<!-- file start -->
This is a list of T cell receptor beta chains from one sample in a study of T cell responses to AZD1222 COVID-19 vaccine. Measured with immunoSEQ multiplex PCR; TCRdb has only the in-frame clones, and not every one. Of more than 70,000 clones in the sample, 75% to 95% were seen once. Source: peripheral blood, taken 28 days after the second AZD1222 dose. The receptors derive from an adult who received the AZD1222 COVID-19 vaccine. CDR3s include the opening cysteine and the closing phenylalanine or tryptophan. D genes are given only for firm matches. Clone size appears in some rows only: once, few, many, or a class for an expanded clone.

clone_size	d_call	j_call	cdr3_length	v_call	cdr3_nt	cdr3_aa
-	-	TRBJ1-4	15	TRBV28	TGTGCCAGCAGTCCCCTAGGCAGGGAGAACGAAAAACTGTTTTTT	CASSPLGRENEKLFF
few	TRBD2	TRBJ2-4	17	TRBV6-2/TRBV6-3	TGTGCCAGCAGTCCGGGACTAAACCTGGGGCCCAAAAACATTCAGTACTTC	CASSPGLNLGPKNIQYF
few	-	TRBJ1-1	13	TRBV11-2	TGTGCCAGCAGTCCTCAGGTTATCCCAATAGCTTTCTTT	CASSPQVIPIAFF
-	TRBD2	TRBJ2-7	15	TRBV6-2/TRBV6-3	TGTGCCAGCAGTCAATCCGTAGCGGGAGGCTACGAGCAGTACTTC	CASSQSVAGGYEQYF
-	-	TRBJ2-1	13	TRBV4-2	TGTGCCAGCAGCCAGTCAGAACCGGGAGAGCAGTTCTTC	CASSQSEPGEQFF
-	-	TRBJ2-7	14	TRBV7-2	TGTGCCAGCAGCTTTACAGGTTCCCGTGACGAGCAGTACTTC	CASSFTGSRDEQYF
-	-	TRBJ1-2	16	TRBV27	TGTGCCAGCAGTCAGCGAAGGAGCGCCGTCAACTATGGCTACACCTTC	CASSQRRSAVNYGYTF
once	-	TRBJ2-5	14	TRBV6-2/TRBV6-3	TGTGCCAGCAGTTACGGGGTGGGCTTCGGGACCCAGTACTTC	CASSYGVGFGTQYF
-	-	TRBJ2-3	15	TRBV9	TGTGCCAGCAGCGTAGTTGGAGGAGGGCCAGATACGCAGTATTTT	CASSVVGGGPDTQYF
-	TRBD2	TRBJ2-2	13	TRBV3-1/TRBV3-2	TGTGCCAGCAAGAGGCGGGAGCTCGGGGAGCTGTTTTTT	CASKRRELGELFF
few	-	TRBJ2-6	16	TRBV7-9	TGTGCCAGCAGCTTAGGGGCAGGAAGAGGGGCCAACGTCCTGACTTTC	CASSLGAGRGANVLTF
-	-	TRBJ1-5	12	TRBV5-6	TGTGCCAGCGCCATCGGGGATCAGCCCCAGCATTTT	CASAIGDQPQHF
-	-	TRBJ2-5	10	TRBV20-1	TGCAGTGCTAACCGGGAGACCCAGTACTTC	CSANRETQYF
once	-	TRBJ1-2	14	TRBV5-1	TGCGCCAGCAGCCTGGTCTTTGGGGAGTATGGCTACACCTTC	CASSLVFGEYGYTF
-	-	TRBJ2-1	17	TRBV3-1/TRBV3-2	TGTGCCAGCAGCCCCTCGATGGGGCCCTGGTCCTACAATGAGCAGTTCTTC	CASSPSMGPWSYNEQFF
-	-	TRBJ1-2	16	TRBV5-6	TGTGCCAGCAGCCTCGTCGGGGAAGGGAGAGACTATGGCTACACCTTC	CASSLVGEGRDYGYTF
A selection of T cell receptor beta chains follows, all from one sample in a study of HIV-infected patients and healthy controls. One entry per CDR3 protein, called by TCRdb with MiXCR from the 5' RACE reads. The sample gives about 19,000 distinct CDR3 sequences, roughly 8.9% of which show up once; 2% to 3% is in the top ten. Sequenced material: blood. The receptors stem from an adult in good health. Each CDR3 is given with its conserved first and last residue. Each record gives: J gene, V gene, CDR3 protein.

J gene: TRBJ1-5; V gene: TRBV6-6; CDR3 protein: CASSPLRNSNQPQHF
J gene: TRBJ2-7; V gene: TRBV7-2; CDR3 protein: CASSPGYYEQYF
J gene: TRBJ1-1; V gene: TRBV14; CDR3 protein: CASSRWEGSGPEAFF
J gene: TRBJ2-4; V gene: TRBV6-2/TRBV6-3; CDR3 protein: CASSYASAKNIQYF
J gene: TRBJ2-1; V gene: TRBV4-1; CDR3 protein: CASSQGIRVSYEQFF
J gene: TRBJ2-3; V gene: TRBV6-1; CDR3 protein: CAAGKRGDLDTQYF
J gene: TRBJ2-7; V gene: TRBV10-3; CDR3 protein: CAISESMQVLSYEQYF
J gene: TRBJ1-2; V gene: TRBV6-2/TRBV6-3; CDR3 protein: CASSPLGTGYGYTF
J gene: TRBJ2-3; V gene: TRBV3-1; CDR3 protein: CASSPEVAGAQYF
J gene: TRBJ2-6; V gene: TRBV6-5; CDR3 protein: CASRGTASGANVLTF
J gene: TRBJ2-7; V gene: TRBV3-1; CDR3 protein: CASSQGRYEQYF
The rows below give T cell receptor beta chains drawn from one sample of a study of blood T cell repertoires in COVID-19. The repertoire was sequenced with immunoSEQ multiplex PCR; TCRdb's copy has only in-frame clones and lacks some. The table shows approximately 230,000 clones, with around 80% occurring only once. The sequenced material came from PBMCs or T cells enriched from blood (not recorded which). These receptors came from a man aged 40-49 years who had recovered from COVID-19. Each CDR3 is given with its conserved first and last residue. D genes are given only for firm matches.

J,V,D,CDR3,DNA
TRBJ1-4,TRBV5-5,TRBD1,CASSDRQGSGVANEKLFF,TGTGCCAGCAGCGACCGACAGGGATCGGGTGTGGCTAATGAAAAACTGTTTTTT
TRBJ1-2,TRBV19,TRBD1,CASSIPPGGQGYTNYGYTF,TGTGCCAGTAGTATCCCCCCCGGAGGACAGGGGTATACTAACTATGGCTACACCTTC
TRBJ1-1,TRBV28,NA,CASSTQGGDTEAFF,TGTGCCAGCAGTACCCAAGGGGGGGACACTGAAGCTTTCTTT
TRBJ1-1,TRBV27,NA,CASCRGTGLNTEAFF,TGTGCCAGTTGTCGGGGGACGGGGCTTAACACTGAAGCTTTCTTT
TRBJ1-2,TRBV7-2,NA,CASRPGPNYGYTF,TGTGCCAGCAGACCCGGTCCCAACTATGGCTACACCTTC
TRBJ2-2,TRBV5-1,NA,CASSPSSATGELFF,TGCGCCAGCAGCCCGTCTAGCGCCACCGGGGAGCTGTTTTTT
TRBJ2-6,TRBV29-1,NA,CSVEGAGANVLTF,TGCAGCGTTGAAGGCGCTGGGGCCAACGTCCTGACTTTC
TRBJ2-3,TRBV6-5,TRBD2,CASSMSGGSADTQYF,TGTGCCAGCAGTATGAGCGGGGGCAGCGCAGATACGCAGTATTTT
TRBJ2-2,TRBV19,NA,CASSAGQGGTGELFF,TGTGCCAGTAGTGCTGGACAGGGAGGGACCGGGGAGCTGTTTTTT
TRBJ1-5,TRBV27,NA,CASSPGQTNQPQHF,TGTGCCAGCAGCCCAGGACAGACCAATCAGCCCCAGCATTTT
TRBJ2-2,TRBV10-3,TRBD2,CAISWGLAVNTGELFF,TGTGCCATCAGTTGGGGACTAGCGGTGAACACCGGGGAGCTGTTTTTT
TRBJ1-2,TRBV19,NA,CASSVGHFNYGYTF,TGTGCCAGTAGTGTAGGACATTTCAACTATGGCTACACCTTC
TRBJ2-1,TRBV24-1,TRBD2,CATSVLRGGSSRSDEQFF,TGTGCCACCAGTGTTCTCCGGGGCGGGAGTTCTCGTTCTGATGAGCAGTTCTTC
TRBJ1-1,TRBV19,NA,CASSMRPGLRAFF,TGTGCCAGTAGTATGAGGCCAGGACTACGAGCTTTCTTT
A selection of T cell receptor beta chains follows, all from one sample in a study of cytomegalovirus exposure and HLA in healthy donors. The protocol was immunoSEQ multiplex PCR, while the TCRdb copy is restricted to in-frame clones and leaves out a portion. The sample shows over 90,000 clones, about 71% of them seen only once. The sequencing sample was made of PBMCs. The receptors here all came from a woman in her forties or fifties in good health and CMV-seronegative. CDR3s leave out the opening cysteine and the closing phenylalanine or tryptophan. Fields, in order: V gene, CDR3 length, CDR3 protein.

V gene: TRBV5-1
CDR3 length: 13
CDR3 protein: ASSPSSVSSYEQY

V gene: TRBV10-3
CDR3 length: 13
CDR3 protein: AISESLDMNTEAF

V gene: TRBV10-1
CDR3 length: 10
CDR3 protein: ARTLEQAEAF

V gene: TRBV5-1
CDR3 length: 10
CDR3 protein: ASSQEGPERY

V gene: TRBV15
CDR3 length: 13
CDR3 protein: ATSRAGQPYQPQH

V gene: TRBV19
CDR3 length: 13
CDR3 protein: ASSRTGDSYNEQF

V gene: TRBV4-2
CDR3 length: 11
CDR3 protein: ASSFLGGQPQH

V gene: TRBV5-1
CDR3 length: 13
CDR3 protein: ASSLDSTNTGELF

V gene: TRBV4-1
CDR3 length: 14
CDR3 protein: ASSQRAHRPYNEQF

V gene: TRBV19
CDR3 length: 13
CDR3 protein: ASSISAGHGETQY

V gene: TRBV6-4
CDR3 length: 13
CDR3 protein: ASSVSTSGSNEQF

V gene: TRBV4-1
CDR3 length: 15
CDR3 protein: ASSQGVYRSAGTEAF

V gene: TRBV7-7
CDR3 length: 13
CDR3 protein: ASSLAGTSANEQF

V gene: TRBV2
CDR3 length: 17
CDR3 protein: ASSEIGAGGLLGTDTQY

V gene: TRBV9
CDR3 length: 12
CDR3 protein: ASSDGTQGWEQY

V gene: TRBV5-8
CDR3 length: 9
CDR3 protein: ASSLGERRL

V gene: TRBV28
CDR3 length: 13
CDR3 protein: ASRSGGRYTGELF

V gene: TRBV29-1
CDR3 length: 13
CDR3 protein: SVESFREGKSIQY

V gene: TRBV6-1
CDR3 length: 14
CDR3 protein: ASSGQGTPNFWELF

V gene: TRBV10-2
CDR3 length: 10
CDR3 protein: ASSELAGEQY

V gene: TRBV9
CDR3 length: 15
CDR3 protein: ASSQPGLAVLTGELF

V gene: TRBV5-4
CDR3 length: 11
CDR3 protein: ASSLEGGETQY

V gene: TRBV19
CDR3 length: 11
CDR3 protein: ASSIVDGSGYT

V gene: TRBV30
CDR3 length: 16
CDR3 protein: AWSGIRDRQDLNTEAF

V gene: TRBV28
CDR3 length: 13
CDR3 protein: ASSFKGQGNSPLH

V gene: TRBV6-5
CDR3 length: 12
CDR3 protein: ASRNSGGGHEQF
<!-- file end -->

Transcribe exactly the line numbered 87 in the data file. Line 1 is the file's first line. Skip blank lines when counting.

V gene: TRBV2